Yrjönkatu Swimming Hall 

Yrjönkatu Swimming Hall is the oldest indoor swimming hall in Helsinki, opening in 1928, and located in Kamppi.  Originally the hall was privately owned until 1954 when it was transferred to the Finnish Sports Federation and then in 1967 to the City of Helsinki.

Being naked was one of the hardest things for me to adjust to about living in Finland. To most Finns it isn’t given a second thought, it’s a part of their culture and almost goes hand in hand with going to the sauna.

I had never been brave enough to visit Yrjönkatu Swimming Hall while it was open, the fear of the unknown was too overwhelming. I had adjusted to being naked in the sauna but there was something about naked swimming that felt like a step too far.

Housed inside is one pool, 25 metres in length and 10 metres wide. The hall has gone through a number of renovations, the last in 1997, though its interior has not been changed since it first opened.

Traditionally people swam naked in Yrjönkatu but since 2001 it became optional to wear a swimming suit or not. As you can swim naked days are separated and alternated between men and women.

I was able to arrange a time to visit the swimming hall before they had opened for the day. The water was perfectly clear and blue, reflecting its surroundings on the still surface of the pool.

Hidden away from view are the changing areas, showers, saunas (of course), and even a cafe on the second floor with seating looking over the pool.

More information about Yrjönkatu can be found on the City of Helsinki’s website.

This place was so amazing I couldn’t stop taking photos, it must be one of the best building interiors I have visited during my time in Helsinki.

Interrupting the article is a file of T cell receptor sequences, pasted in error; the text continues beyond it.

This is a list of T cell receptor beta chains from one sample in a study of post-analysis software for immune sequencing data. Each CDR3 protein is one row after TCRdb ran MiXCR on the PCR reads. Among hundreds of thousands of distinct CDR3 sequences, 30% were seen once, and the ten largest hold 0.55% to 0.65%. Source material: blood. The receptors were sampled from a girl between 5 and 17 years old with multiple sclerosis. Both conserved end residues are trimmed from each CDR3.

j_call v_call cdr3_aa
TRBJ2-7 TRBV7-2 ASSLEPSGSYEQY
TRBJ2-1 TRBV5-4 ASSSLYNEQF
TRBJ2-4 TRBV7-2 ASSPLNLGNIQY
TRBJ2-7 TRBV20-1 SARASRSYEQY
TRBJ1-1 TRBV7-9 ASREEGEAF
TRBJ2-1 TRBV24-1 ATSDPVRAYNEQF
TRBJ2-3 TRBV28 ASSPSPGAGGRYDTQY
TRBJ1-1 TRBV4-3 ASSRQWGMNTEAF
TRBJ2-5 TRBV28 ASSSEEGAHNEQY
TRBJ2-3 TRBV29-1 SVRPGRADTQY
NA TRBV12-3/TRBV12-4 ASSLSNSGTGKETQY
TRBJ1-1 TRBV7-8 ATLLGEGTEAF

What do you think? Have you been there?

If you would like to see more from Yrjonkatu Swimming Hall let me know in the comments and I may post a few more. Don’t forget to visit Instagram for more in the meantime!


Lapland Art – Särestöniemi Museum


Statue of Reidar Särestöniemi

Reidar Särestöniemi (1925-1981) was an artist from Lapland. He lived in the Kittilä region of Lapland for his whole life at his family home apart from a few years while he studied in Helsinki and St Petersburg. He gained recognition after his first exhibition in 1959.

Unlike any other museums I have been to in the past this one was in the original buildings that Reider Särestöniemi lived and worked. This meant that the museum was a little off the beaten track and I had to drive 9km down a gravel road once reaching the turning.

Even though the location was difficult to reach it was a excellent place to house the majority of this work. It was great to experience his artwork while in the natural surroundings of Lapland that influenced him.

Lapland Art


The natural surroundings of Lapland heavily affected Reidar’s artwork. The culture and stories are often represented in his work, as well as animals, such as reindeer, that are native to Lapland. Even though Reidar is known for his colourful pieces it was the ones that showed the bleakness of the Lapland winter that spoke to me the most.

For a link to Reidar Särestöniemi’s artwork click HERE.


Reindeer Hunting

Recently I have been out hunting for reindeer, hoping for the rare chance of getting the perfect shot with my camera but it has been harder than I first thought. One day you will see a field with a hundred reindeer, the next they will be gone without a trace. Finding reindeer in the woods is near impossible, the dense trees make it hard to see them and they hear you before it’s possible to get close enough.

I found a large herd and at first took my photographs from the car. Surprisingly, reindeer won’t move when they see a car but as soon as you get out they are off. After a moment I slowly got out and stood between trees, even though many of the animals had already spotted me and begun to move away.

As I stood on the outskirts of the field, trying not to move, I thought about what I was doing. The reindeer are essentially livestock and I couldn’t imagine myself chasing cows or sheep around a field but there is something different about these animals that I will always admire. This week I will be posting a new reindeer photograph everyday.

Reindeer Hunting

Made From Wood

Made From Wood

Pielpajarvi Wilderness Church

A church is always a fine example of beautiful architecture and fine craftsmanship. They are often built many years ago and stand the test of time. This church in Inari dates back to 1646.

You can read more about Pielpajarvi Wilderness Church in my  post 5 Things to do in Finnish Lapland in Summer and this photograph is in response to the challenge Made From Wood.